How many times have you heard the admonition “do not take risk”? When the conversation turns to sport (i.e. motorcycling, horse riding, cycling) or physical activities (i.e. sailing, mountaineering, diving) the banal (common) comment is “you take risks”.
In my mind the expression “taking risk” open a direct question: “do I take risks? Am I so unconscious or so adrenalin freak to take risk (expose someone or something valued to danger, harm, or loss)?
Then I start to evaluate myself and to consider my thinking and my attitude. And I question.
From an article on Internet (edited for brevity): “Some authors have identified the perception of benefits … how much risk they [the subjects] are willing to accept in exchange for a specific return as the individual factors that may drive risk taking.
Within this framework, the influence of the cognitive and emotional processes in decision-making may affect the way in which a risky situation is perceived.
First, an inaccurate assessment of a situation may constitute a perceptual bias in decision-making, which might influence risk taking…
In addition, executive control is the ability to control thoughts to inhibit or adapt behaviours according to the situation. It involves top-down mental processes that require the individual to make an effort, meaning that the process is not automatic.
Individuals with low executive control have been shown to more poorly evaluate situations and search for less information before making decisions, which can lead to risky behaviours.
Finally, there seems to be consensus across different domains that risk proneness influences risk taking. This trait has been defined as the propensity to be attracted to potentially risky activities and could be considered a cross-situational trait in risk taking as it has been related to temperamental aspects, such as sensation seeking and impulsivity. Indeed, while some individuals are characterised by strong directional risk proneness, others are situation-sensitive.”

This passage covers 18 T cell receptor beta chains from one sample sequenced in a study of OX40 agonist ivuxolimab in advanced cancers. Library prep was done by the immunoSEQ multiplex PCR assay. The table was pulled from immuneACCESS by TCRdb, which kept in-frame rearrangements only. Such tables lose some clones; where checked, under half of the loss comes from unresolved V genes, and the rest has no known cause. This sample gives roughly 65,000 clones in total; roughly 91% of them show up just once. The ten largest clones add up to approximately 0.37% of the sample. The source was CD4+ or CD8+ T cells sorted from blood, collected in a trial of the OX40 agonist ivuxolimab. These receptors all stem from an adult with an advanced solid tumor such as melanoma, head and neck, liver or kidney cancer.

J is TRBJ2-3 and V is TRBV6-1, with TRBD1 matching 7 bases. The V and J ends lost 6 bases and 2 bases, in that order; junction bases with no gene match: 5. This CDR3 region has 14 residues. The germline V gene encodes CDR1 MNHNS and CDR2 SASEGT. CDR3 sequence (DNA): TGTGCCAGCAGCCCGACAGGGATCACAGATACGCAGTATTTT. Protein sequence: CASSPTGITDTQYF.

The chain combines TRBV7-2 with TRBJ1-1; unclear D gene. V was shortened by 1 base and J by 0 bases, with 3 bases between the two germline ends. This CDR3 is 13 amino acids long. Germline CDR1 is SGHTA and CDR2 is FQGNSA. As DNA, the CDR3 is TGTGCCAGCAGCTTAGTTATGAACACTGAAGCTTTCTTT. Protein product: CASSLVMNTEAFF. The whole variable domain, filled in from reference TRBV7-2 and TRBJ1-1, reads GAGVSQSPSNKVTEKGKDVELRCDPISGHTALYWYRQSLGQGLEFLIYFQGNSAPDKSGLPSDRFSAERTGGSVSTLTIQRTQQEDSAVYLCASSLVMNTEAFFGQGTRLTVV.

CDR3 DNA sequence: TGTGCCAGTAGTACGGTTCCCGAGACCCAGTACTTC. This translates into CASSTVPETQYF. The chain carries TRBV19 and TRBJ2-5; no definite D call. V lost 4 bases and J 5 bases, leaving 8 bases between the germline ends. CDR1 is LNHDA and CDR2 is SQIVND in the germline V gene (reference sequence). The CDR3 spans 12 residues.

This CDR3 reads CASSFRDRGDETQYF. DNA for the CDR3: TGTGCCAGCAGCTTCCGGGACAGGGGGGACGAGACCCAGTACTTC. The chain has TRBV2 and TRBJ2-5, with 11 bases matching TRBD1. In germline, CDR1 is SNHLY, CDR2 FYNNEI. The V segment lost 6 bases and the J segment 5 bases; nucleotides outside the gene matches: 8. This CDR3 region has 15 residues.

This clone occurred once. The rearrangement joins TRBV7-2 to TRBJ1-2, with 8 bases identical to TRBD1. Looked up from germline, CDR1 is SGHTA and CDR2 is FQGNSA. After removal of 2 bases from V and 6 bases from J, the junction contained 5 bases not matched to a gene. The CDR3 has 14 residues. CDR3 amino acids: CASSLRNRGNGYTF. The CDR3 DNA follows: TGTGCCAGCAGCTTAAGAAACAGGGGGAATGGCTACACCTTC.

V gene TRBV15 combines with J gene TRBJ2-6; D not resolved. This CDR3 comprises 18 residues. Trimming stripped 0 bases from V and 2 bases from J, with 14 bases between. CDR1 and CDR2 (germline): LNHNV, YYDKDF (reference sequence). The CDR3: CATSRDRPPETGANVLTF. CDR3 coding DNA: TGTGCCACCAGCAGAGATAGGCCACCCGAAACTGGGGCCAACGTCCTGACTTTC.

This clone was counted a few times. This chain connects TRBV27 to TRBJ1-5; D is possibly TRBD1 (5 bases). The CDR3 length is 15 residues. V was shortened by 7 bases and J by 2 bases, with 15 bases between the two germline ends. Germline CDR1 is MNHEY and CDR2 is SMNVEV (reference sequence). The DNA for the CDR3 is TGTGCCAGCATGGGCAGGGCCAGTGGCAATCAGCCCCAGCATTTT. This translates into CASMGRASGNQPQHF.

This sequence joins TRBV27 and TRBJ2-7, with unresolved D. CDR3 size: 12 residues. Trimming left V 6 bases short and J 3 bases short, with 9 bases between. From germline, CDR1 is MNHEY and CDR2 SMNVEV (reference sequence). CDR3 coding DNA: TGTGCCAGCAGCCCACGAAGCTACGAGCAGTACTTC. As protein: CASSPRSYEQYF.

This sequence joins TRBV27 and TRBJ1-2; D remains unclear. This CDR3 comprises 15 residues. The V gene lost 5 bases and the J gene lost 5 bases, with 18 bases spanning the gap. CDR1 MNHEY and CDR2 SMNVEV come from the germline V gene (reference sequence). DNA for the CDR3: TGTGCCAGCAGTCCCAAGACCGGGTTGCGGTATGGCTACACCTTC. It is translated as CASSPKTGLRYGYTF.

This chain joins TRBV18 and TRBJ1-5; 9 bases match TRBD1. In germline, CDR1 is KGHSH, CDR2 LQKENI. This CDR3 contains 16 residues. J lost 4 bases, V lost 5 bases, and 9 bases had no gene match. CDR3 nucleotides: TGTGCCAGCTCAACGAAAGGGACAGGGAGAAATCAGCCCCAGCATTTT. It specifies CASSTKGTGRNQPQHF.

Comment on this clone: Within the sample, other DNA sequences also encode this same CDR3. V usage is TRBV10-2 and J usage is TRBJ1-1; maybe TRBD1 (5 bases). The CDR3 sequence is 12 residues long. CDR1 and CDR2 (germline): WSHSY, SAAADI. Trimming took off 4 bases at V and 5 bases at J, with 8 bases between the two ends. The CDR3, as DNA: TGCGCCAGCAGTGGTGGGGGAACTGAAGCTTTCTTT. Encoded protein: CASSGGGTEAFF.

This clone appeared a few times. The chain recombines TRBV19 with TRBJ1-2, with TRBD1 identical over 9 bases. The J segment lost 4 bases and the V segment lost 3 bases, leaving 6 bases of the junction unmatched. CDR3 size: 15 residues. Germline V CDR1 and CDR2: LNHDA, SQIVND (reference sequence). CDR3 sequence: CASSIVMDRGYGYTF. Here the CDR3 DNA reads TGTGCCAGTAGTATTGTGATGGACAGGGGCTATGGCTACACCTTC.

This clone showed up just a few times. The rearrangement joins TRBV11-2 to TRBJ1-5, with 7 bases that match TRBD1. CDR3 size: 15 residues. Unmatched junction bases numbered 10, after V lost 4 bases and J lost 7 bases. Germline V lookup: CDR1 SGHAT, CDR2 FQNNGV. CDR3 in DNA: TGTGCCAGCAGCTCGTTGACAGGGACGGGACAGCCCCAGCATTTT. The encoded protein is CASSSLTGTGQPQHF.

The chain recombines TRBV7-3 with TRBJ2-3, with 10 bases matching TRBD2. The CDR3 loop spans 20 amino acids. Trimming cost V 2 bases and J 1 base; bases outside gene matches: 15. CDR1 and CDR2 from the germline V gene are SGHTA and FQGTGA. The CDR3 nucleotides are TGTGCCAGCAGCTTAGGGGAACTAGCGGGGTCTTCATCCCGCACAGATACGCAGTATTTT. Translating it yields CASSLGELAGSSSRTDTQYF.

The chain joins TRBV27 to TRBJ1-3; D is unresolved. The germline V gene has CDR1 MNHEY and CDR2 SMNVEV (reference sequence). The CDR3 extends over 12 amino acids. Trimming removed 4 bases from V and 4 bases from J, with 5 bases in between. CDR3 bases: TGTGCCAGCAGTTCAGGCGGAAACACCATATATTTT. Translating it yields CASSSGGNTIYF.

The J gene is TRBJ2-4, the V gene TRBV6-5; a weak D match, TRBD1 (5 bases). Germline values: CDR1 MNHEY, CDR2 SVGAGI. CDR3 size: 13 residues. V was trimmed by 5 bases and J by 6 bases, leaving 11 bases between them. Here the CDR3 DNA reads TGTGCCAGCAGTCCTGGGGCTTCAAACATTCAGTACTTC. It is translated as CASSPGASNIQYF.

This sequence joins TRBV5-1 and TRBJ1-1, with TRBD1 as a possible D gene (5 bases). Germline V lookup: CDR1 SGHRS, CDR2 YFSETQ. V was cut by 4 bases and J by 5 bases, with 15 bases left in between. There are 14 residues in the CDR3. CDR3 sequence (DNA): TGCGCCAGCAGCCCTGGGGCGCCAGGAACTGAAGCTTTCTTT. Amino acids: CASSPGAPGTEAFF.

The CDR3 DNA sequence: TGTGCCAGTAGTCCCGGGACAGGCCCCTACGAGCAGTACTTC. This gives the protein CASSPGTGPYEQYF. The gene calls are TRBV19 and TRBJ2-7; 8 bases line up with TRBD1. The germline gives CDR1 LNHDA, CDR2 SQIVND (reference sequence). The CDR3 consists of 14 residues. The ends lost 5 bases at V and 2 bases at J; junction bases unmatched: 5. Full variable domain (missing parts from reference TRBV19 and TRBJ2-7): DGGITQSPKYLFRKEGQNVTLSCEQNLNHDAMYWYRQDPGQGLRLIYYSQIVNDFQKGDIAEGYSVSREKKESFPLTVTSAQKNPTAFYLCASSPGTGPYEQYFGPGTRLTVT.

“Taking a risk” is, in my opinion, an ambiguous expression probably only valid when used by a spectator not familiar with the act is considering or watching.
No person compos sui (master of one’s self) is taking a risk. Nobody with a correct level of awareness wants to expose the self or someone else to danger, harm, or loss. No one of my friends or acquittances, no one of the persons I ride with or a trek with, take the chance of failure or arm.
Knowledge and experience, situation awareness, identification of the hazards, planning with space and time to modify plan, competent execution are the negation of risk taking.
Can all these operational virtues eliminate failure and guarantee always a positive outcome? Obviously not: knowledge, experience and competence have limits even among most professionals. Mistakes are made, poor planning occurs, and the area of unforeseeable can be reduced but is still open ahead: this is not taking more risk than crossing the street or being out in an electric storm: lightning can strike at any moment: Being vulnerable to external forces is not a human dimension reserved to sport (i.e. motorcycling, horse riding, cycling) or physical activities (i.e. sailing, mountaineering, diving), is not for the ones “who take risks” but it is the human status of our temporary existence: sitting at home is not a defence.
If we want to be part of the glorious bunch of risk-takers, the ones always blustering improbable performances we must, at least, warn the audience that we are operating in fiction mode.
I submit that “taking a risk” should be eliminated from our way of talking: it will take out the bravado (a pretence of bravery) from our stories, it will oblige us to take response-ability of any act, without excuses or third parties accusation.